The Pafuri Triangle — a piece of wilderness in the very northern corner of South Africa’s Kruger National Park — is a land of giants. The trees are huge. The animals are huge. The beauty of the landscape is beyond comprehension.

Elephant eating in PafuriThis elephant looks small in the photo (which, incidentally, was shot from the doorway of my tent at Return Africa’s Pafuri Camp). Trust me though — he’s huge.

I spent three days at the Pafuri Camp, run by Return Africa, in the Makuleke Contractual Park. This section of the Kruger has a fascinating history, which I’ll describe in a future post.

Elephants and Baobabs: Kruger’s Photogenic Giants

I saw so many elephants during this trip and it’s been a struggle for me to narrow down the number of elephant photos I want to share. Same goes for the baobabs: I love these huge, ancient, topsy-turvy trees — which can only be found in the northern part of the Kruger — and I photographed them profusely. So before I go into the whole story of my trip, here are my favorite photos of the giants.

Baobab and truck shadowThis is my favorite baobab photo because you can also see the shadow of our safari vehicle. Note how this tree, which may be more than a thousand years old, dwarfs all of the other trees around it.

Elephant in fever tree forestMy favorite elephant photo, which again makes the elephant look smaller than he really is. This was a special elephant sighting because it happened in Pafuri’s magical fever tree forest. Fever trees, while they don’t compare to baobabs, are majestic in their own way with clouds of lacy green leaves and eerie, green-tinted bark.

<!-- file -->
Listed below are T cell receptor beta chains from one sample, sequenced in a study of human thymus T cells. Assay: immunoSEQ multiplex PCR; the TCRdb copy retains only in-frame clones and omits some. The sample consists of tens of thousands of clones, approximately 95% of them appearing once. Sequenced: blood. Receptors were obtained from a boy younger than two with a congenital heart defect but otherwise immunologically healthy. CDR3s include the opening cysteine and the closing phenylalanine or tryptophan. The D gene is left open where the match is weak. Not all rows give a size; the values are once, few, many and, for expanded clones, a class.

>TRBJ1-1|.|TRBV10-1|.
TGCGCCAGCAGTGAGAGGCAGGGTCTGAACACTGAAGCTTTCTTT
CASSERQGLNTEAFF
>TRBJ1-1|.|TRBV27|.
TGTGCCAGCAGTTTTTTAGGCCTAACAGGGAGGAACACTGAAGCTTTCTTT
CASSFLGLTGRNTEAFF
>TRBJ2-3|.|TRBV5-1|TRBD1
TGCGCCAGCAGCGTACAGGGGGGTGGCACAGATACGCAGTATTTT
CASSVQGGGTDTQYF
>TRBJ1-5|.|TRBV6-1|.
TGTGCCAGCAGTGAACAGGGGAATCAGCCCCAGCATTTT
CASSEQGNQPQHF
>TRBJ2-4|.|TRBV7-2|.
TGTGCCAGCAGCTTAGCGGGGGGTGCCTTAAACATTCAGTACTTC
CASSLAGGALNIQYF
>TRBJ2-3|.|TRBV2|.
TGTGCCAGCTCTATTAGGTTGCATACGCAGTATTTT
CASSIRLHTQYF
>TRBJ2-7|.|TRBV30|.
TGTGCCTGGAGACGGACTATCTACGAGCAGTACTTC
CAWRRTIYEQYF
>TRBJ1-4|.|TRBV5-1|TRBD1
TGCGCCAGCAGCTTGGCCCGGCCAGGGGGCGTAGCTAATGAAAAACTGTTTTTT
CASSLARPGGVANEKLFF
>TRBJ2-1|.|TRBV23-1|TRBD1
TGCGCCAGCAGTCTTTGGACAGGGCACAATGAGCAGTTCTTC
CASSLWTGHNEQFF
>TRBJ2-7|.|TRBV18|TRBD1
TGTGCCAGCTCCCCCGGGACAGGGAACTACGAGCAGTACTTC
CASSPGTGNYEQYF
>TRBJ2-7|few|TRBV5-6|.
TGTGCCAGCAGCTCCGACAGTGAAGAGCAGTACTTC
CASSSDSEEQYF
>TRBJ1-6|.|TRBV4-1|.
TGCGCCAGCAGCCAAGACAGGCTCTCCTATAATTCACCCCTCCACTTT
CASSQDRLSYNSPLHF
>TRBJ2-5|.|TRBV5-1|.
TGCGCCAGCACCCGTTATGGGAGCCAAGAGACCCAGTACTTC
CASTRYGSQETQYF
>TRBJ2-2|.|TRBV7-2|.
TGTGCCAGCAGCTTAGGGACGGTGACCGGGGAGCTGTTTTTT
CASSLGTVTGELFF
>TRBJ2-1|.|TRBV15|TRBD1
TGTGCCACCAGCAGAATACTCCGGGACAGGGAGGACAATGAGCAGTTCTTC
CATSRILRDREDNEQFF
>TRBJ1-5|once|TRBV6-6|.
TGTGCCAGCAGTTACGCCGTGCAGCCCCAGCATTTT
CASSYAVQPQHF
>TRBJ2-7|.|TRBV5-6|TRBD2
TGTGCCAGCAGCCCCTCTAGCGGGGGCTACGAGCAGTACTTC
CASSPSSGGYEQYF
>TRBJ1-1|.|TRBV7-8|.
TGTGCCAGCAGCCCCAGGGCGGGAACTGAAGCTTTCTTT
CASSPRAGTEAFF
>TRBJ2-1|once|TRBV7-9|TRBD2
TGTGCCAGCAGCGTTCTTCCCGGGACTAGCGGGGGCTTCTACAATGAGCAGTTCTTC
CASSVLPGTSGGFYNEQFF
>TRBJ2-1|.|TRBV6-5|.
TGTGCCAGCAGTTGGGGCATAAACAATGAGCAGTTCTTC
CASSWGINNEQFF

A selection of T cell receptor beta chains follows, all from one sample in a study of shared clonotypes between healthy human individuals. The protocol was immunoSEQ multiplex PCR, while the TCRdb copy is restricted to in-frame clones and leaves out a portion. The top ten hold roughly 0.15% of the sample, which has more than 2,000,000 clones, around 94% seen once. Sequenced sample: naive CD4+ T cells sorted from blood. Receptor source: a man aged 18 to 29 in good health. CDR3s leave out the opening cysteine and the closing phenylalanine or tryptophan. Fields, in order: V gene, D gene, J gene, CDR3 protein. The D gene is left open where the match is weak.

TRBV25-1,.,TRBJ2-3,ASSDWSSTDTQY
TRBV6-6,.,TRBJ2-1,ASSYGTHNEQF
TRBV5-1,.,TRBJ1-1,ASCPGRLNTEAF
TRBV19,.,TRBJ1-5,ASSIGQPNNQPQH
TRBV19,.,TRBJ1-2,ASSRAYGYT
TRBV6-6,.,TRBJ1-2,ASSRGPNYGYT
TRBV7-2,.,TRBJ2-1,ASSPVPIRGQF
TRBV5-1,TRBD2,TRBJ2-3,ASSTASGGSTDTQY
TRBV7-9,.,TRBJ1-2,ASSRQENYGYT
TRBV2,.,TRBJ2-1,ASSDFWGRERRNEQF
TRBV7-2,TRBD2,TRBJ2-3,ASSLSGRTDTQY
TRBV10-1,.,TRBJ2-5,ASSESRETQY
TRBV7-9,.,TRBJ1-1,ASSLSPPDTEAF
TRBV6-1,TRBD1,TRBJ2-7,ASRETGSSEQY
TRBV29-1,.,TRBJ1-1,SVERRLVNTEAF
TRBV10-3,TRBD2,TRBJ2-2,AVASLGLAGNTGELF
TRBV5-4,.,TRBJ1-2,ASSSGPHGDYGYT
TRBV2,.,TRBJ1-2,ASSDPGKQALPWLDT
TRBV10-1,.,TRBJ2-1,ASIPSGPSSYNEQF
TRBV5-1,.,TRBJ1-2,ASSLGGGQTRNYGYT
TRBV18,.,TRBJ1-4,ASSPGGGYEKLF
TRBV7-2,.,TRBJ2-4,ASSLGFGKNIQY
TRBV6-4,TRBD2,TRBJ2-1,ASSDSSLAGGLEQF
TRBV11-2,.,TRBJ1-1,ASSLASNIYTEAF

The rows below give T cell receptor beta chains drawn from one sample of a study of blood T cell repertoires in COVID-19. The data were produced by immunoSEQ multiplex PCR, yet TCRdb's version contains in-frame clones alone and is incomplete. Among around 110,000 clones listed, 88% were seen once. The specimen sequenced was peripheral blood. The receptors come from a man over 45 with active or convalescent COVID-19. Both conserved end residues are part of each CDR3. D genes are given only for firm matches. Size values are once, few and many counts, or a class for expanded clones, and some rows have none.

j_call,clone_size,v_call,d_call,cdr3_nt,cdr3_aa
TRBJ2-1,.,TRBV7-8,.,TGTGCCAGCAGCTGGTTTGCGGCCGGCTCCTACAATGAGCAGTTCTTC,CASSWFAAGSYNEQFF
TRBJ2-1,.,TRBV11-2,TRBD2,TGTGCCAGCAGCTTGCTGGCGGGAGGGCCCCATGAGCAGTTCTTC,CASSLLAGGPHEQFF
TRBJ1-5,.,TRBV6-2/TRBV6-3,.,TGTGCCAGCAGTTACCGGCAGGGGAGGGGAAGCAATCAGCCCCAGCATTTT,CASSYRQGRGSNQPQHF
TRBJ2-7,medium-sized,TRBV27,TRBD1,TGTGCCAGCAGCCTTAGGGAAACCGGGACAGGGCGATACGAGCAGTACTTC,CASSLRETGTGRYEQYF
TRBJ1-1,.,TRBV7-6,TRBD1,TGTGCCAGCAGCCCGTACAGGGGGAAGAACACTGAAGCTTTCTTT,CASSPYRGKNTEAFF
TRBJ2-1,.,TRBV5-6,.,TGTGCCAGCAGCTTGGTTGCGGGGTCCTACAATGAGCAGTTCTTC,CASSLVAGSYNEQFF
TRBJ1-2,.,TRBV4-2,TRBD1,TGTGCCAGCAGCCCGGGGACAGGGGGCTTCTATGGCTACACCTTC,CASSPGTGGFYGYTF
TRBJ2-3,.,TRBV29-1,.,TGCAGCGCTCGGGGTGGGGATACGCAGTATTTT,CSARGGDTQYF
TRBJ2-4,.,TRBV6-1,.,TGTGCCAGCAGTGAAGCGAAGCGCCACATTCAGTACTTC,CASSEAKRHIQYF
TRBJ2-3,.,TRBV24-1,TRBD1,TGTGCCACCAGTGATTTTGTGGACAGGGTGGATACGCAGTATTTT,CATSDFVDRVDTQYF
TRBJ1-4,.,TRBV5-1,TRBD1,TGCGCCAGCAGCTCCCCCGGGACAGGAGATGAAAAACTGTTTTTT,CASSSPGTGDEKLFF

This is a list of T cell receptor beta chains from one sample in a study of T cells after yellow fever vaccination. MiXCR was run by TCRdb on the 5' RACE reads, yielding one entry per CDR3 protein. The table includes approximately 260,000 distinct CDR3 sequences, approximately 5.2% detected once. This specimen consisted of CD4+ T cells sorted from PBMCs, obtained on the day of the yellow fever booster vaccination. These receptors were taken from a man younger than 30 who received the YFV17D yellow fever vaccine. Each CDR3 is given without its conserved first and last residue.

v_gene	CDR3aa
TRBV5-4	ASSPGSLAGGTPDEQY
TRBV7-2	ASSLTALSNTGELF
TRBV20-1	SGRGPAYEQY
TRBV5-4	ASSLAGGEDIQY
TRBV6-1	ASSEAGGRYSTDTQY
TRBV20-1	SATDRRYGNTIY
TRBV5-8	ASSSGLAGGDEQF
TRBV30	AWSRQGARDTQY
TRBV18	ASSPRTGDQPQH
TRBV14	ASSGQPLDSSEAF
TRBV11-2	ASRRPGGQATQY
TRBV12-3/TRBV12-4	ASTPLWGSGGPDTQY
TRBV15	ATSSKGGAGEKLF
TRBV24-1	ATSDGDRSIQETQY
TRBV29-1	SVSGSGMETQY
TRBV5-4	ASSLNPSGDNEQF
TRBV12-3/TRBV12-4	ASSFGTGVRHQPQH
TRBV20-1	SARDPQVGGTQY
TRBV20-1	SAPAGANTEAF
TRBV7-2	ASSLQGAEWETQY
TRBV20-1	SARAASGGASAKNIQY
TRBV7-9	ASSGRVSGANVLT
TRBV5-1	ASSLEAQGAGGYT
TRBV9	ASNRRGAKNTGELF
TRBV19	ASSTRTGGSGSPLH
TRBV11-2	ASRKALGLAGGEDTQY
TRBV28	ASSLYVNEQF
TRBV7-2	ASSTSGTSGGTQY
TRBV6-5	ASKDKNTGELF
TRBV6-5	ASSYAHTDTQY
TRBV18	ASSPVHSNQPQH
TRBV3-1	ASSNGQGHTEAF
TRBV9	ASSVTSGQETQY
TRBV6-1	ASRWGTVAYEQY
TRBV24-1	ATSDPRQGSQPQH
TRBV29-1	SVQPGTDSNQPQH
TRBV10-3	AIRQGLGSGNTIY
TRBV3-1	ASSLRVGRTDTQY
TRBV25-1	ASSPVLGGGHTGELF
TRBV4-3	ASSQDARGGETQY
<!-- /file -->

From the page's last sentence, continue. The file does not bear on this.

Elephants in fever tree forestMore elephants and fever trees.

Baobab with weaver nestsA baobab in the late afternoon sun. The branches are dotted with weaver bird nests.

Baobabs at sunsetBaobab silhouettes at sunset.

Angry elephant in musth.A single male elephant, seen through the back of our truck. The elephant is in musth (pronounced “must”), as you can see from that dark, wet patch next to his eye. Male elephants in musth are particularly moody. He wasn’t too happy about our intrusion onto his road, but he held his temper.

Elephant on the road.We encountered the same elephant on the same stretch of road a couple of hours later. There was a car trailing behind him; the driver was afraid to pass the elephant and had been following along behind for 40 minutes.

The big baobab tree.Sunset at “the big tree”. Apparently this is the largest baobab in Pafuri. See the ant-like people on the bottom right?

Essay climbing the big baobab tree.Ezaya, our guide, demonstrates how to climb the big tree.

Bridge and Mini in the big baobab tree.My colleges Bridget (left) and Mini (right). They climbed the tree but I elected to stay on the ground.

I’ll have more to say about Pafuri soon. In the meantime, feel free to read the posts I wrote about a previous visit to Pafuri in 2011. See here and here and here.

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My stay in Pafuri was courtesy of Return Africa. Opinions expressed are mine.

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